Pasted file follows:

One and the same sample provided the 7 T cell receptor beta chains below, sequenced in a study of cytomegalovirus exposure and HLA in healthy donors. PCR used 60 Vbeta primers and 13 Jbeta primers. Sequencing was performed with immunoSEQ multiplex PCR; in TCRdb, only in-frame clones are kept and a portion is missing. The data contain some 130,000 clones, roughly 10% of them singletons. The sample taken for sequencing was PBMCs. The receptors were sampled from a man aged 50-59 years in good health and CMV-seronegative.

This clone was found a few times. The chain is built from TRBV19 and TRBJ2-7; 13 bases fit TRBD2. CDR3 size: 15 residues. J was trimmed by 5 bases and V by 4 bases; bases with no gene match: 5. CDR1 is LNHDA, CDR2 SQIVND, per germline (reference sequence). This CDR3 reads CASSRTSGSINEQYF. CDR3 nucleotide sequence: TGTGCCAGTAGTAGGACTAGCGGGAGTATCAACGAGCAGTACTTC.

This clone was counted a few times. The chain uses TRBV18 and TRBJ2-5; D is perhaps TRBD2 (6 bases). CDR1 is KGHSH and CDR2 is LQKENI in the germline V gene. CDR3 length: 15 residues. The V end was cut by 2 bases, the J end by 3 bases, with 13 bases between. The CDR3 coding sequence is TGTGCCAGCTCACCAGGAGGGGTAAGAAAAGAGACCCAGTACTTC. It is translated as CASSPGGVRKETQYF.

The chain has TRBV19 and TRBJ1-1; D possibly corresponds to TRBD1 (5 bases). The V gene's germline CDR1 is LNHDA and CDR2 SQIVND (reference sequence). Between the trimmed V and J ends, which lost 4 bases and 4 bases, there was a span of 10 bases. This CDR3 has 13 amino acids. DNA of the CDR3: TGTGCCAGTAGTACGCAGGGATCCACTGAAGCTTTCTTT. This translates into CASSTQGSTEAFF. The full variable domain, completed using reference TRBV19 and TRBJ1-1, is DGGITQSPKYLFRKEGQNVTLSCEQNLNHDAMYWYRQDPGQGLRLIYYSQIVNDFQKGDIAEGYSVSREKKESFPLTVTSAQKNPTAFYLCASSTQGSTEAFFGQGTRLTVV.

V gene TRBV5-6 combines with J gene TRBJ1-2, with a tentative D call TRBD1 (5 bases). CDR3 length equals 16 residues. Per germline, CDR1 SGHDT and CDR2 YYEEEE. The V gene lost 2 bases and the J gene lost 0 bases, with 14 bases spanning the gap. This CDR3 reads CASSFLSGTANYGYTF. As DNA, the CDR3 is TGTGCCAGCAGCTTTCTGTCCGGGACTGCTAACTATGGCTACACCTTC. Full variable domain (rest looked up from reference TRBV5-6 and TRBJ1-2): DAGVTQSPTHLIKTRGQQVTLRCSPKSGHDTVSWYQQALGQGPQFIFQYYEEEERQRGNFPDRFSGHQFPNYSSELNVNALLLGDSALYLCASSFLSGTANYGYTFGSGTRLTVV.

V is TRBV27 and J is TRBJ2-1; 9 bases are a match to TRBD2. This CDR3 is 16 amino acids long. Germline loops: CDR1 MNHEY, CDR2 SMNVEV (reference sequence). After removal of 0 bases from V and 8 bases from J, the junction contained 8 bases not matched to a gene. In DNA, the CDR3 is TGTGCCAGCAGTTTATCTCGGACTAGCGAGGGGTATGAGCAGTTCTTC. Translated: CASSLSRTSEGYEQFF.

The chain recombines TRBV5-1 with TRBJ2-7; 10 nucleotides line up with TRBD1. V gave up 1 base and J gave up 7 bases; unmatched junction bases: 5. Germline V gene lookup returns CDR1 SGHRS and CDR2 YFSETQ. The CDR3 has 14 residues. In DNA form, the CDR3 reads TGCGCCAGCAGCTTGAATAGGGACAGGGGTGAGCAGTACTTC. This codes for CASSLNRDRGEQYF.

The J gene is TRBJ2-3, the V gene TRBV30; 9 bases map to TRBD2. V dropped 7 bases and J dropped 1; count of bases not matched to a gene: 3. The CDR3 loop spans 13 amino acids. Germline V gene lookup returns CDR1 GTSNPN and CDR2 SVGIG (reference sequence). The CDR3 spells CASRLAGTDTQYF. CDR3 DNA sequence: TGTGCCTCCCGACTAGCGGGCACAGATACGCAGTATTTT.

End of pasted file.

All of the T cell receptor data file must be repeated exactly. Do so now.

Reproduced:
One and the same sample provided the 7 T cell receptor beta chains below, sequenced in a study of cytomegalovirus exposure and HLA in healthy donors. PCR used 60 Vbeta primers and 13 Jbeta primers. Sequencing was performed with immunoSEQ multiplex PCR; in TCRdb, only in-frame clones are kept and a portion is missing. The data contain some 130,000 clones, roughly 10% of them singletons. The sample taken for sequencing was PBMCs. The receptors were sampled from a man aged 50-59 years in good health and CMV-seronegative.

This clone was found a few times. The chain is built from TRBV19 and TRBJ2-7; 13 bases fit TRBD2. CDR3 size: 15 residues. J was trimmed by 5 bases and V by 4 bases; bases with no gene match: 5. CDR1 is LNHDA, CDR2 SQIVND, per germline (reference sequence). This CDR3 reads CASSRTSGSINEQYF. CDR3 nucleotide sequence: TGTGCCAGTAGTAGGACTAGCGGGAGTATCAACGAGCAGTACTTC.

This clone was counted a few times. The chain uses TRBV18 and TRBJ2-5; D is perhaps TRBD2 (6 bases). CDR1 is KGHSH and CDR2 is LQKENI in the germline V gene. CDR3 length: 15 residues. The V end was cut by 2 bases, the J end by 3 bases, with 13 bases between. The CDR3 coding sequence is TGTGCCAGCTCACCAGGAGGGGTAAGAAAAGAGACCCAGTACTTC. It is translated as CASSPGGVRKETQYF.

The chain has TRBV19 and TRBJ1-1; D possibly corresponds to TRBD1 (5 bases). The V gene's germline CDR1 is LNHDA and CDR2 SQIVND (reference sequence). Between the trimmed V and J ends, which lost 4 bases and 4 bases, there was a span of 10 bases. This CDR3 has 13 amino acids. DNA of the CDR3: TGTGCCAGTAGTACGCAGGGATCCACTGAAGCTTTCTTT. This translates into CASSTQGSTEAFF. The full variable domain, completed using reference TRBV19 and TRBJ1-1, is DGGITQSPKYLFRKEGQNVTLSCEQNLNHDAMYWYRQDPGQGLRLIYYSQIVNDFQKGDIAEGYSVSREKKESFPLTVTSAQKNPTAFYLCASSTQGSTEAFFGQGTRLTVV.

V gene TRBV5-6 combines with J gene TRBJ1-2, with a tentative D call TRBD1 (5 bases). CDR3 length equals 16 residues. Per germline, CDR1 SGHDT and CDR2 YYEEEE. The V gene lost 2 bases and the J gene lost 0 bases, with 14 bases spanning the gap. This CDR3 reads CASSFLSGTANYGYTF. As DNA, the CDR3 is TGTGCCAGCAGCTTTCTGTCCGGGACTGCTAACTATGGCTACACCTTC. Full variable domain (rest looked up from reference TRBV5-6 and TRBJ1-2): DAGVTQSPTHLIKTRGQQVTLRCSPKSGHDTVSWYQQALGQGPQFIFQYYEEEERQRGNFPDRFSGHQFPNYSSELNVNALLLGDSALYLCASSFLSGTANYGYTFGSGTRLTVV.

V is TRBV27 and J is TRBJ2-1; 9 bases are a match to TRBD2. This CDR3 is 16 amino acids long. Germline loops: CDR1 MNHEY, CDR2 SMNVEV (reference sequence). After removal of 0 bases from V and 8 bases from J, the junction contained 8 bases not matched to a gene. In DNA, the CDR3 is TGTGCCAGCAGTTTATCTCGGACTAGCGAGGGGTATGAGCAGTTCTTC. Translated: CASSLSRTSEGYEQFF.

The chain recombines TRBV5-1 with TRBJ2-7; 10 nucleotides line up with TRBD1. V gave up 1 base and J gave up 7 bases; unmatched junction bases: 5. Germline V gene lookup returns CDR1 SGHRS and CDR2 YFSETQ. The CDR3 has 14 residues. In DNA form, the CDR3 reads TGCGCCAGCAGCTTGAATAGGGACAGGGGTGAGCAGTACTTC. This codes for CASSLNRDRGEQYF.

The J gene is TRBJ2-3, the V gene TRBV30; 9 bases map to TRBD2. V dropped 7 bases and J dropped 1; count of bases not matched to a gene: 3. The CDR3 loop spans 13 amino acids. Germline V gene lookup returns CDR1 GTSNPN and CDR2 SVGIG (reference sequence). The CDR3 spells CASRLAGTDTQYF. CDR3 DNA sequence: TGTGCCTCCCGACTAGCGGGCACAGATACGCAGTATTTT.